it's the past participle of prendre. See e.g. http://www.french-linguistics.co.uk/verbs/table/prendre.html#.WtbfH8gh0w0
I'm not taking credit for this answer, it comes from BastouXII on a similiar sentence.
"here the direct object of the verb prendre (ai prise) is l', which stands for a woman mentioned in a deduced earlier sentence, and en photo is a circumstantial object of manner (how did I take her? en photo [In picture]). In English you take the picture and apply it to someone / something, in French you take the person (or the subject of your picture, whatever it is) and make a picture out of him / her / it."
Also from PRW15
It might help to think of the English idiom (at least pre-digital), "I captured her/it on film."
In this sentence, you take (capture) her on photo (camera).
I have given you a lingot for your research Suchiththa I really was wondering about "en photo" in this sentence because grammatically it does not make sense in English. the picture in English would be an object in this sentence ...so I was curious where the French" en" fits into the photo.thank you for your detailed answer. the Discussion forum is great.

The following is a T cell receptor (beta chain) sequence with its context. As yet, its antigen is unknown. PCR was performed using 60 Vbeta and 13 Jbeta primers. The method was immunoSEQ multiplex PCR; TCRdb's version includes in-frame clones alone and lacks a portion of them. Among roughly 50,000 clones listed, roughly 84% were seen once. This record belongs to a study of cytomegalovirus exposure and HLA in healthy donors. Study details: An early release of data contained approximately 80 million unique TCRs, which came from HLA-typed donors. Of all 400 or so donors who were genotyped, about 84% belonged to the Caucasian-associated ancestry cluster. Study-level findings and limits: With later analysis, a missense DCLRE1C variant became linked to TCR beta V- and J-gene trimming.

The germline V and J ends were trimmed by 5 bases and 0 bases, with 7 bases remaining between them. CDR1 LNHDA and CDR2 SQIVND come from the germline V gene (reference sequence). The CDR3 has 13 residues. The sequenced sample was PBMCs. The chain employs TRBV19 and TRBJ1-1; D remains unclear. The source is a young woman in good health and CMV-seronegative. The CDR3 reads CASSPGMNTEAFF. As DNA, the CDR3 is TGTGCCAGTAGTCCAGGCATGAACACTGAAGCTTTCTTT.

It's not technically a forbidden liaison, but you would never make it to avoid ambiguity. So no, just because the next word begins with a vowel, does not mean a liaison is made (singular nouns, for instance, never liaise), especially if doing so would make the meaning ambiguous.